Thursday, Aug 21, 2014 11:57 pm est

Eric Silver: the poet

Posted on December 13, 2012 | by Jeremy Grossman

Eric Silver is a master of the English language, but there is one subject he can’t articulate — himself.

It’s not that the CAS senior from Westchester, N.Y. doesn’t have anything to talk about and to make him proud. Silver is the third-year president and a co-founder of the university’s first slam poetry team, Slam! at NYU. Earlier this year, Silver led the team to victory as the number one collegiate slam poetry team in the country when they won the College Unions Poetry Slams Invitational.

Instead of his own accomplishments, performaces, and academics, Silver would rather talk about the talents of his fellow Slam! teammates, his friends at all the other schools and Shanna Williams and Taeesha Muhammad, his favorite department administrative aides.

“They’ll help you out,” Silver said without hesitation. “They’re probably the best people in this entire university.”

When Silver does talk about himself, it is reserved for his poetry. On the surface, Silver’s poems are lighthearted and humorous. In one work, Silver describes his mother as “the original sandwich artist; Subway got nothing on my mama.” His voice, like a comedian’s, is loud and inviting. A few moments later, his voice becomes reflective and somber, as the poem reveals its true purpose — to say goodbye to his mother as he leaves home to become an adult. “Your son is not tough,” Silver quietly reveals.

When Silver isn’t writing a poem, his focus is on those around him while he builds a community that embraces and unites all the diverse voices of NYU.

“I’ve really tried to be as open and as determined as possible [during] my time here at NYU,” Silver said. “Community is hard to come by.”

And if there is any team sport that thrives on the presence of others, it’s slam poetry. Slam!’s weekly meetings are open to all students, whether they have experience in slam poetry, are only getting started or are simply just curious about the craft. At the meetings, Silver leads writing workshops and encourages people to share their work, as well as their enthusiasm.

“Audience members are such a key, key, key part of any poetry slam,” Silver explained. “If you feel a way about a line, you’re supposed to make a noise like, ‘Aww, that’s crazy,’ or ‘Mmm, that’s so good,’ or snap or clap about it.”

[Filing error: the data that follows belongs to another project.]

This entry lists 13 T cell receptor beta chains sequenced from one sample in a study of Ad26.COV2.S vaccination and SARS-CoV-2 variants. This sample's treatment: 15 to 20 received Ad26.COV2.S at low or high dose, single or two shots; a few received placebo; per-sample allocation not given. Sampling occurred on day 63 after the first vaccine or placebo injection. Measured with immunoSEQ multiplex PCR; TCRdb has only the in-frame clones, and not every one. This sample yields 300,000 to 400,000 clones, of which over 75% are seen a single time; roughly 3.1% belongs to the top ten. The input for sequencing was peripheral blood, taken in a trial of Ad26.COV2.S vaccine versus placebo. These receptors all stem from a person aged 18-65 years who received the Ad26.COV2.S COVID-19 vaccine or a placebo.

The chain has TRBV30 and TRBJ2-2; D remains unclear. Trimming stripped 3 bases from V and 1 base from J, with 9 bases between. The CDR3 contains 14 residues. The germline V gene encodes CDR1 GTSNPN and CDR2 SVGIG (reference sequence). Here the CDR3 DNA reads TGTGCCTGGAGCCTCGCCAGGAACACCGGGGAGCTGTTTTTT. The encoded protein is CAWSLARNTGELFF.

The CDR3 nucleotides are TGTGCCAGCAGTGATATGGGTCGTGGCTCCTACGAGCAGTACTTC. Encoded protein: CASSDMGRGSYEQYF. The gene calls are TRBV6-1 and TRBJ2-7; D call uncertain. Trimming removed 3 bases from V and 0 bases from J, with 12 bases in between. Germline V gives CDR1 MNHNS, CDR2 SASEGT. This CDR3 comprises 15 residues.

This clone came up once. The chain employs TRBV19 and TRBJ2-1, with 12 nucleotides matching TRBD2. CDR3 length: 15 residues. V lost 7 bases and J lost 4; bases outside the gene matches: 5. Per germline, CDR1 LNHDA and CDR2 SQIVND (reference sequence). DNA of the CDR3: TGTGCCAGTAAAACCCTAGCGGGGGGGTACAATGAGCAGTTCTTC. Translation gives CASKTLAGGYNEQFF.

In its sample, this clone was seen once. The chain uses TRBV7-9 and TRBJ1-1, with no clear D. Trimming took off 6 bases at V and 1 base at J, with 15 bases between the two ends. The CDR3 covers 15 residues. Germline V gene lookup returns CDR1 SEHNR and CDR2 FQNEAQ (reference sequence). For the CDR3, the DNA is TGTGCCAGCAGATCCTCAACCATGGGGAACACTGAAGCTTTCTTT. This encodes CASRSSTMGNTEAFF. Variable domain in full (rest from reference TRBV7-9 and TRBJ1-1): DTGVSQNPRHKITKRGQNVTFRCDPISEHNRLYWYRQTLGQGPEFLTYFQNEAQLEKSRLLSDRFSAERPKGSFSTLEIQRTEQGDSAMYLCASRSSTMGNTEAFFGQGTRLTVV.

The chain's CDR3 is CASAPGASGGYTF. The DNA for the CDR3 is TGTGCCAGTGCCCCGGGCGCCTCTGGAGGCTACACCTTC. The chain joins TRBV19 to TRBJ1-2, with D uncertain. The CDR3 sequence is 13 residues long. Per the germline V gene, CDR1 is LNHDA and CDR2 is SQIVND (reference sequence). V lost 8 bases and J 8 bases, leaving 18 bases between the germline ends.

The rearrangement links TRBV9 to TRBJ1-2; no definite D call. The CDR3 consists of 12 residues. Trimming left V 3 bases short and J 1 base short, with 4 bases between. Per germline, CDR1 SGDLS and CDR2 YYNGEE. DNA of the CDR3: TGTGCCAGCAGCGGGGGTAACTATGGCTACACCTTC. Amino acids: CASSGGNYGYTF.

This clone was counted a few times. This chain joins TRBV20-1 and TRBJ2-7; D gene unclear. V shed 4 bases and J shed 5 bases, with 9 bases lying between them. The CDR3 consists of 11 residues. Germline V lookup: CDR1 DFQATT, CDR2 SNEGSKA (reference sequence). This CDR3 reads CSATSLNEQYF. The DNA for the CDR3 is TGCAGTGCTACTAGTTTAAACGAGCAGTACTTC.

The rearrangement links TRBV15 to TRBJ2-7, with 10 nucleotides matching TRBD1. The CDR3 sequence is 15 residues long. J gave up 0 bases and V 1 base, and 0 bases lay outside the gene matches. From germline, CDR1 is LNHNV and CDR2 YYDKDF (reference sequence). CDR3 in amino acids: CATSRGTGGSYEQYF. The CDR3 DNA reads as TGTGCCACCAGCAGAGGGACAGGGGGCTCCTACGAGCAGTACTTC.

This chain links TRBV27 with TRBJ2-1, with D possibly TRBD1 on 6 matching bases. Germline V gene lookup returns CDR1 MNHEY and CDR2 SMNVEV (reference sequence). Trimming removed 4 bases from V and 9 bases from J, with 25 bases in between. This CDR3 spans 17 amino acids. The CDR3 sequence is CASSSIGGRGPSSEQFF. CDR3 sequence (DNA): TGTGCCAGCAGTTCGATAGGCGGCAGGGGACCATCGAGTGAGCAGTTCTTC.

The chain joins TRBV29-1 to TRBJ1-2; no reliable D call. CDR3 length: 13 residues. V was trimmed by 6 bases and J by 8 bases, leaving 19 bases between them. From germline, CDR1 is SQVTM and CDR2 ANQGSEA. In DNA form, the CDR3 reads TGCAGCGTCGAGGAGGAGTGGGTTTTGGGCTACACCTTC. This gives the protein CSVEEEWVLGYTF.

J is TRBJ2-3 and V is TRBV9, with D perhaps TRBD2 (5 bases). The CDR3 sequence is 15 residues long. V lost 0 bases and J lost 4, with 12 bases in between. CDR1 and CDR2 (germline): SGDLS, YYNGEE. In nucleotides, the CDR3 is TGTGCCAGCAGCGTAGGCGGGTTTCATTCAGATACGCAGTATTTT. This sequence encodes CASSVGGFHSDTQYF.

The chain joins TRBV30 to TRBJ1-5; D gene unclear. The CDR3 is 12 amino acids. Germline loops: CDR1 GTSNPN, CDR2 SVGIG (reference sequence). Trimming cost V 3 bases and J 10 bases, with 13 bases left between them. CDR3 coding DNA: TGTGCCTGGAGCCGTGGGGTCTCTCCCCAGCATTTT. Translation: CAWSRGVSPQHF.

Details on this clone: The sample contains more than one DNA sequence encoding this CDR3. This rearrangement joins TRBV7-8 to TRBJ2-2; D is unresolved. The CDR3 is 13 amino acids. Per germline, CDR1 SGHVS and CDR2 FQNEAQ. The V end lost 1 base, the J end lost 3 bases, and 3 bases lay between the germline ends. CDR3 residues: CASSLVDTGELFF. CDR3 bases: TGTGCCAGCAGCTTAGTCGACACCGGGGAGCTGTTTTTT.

Slam! has performed at events for various NYU clubs and organizations, including the LGBTQ Center, the Black Student Union and the Center for Multicultural Education and Programs.

“When our poems speak to other people, I feel like we’re making a really positive impact,” Silver added.

Silver’s other commitments include writing for NYU Local, helping at the Bronfman Center for Jewish Student Life and serving on the e-board for Second Street residence hall. Silver also runs art workshops for convicted high school-aged boys on Rikers Island.

Slam! is still where Silver has made his greatest mark on NYU.

“Hopefully people come to these meetings and realize they have a place and a method to write about what they’re feeling,” Silver said. “Everyone has something about themselves that they need to talk about.”

A version of this article appeared in the Thursday, Dec. 13 print edition. Jeremy Grossman is film editor. Email him at


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Felipe De La Hoz

Multimedia Editor | Felipe De La Hoz is a Colombian national studying journalism at the College of Arts and Sciences. Having been born in Colombia and raised in the United States, Mexico and Brazil, Felipe is a trilingual travel aficionado and enjoys working in varied and difficult environments. Apart from his photography, Felipe enjoys investigative reporting and interviews, interviewing the likes of Colombian ex-M-19 guerrilla fighters and controversial politician Jimmy McMillan. He has covered everything from governmental conferences to full-blown riots, as well as portraiture shoots and dining photography. Having worked under Brazilian photojournalists for Reuters and AFP, Felipe hopes to one day work on demanding journalistic projects and contribute to the global news cycle.

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Daniel started at the Features desk of WSN last Spring, writing restaurant reviews whilst indulging on free food and consequently getting fat. Last Fall, he was the dining editor, and he this semester he is senior editor. Daniel is in Gallatin (living the dream) studying Food & Travel Narratives, incorporating aspects of Food Studies, Journalism, and Media, Culture, and Communication. He loves food more than life itself.

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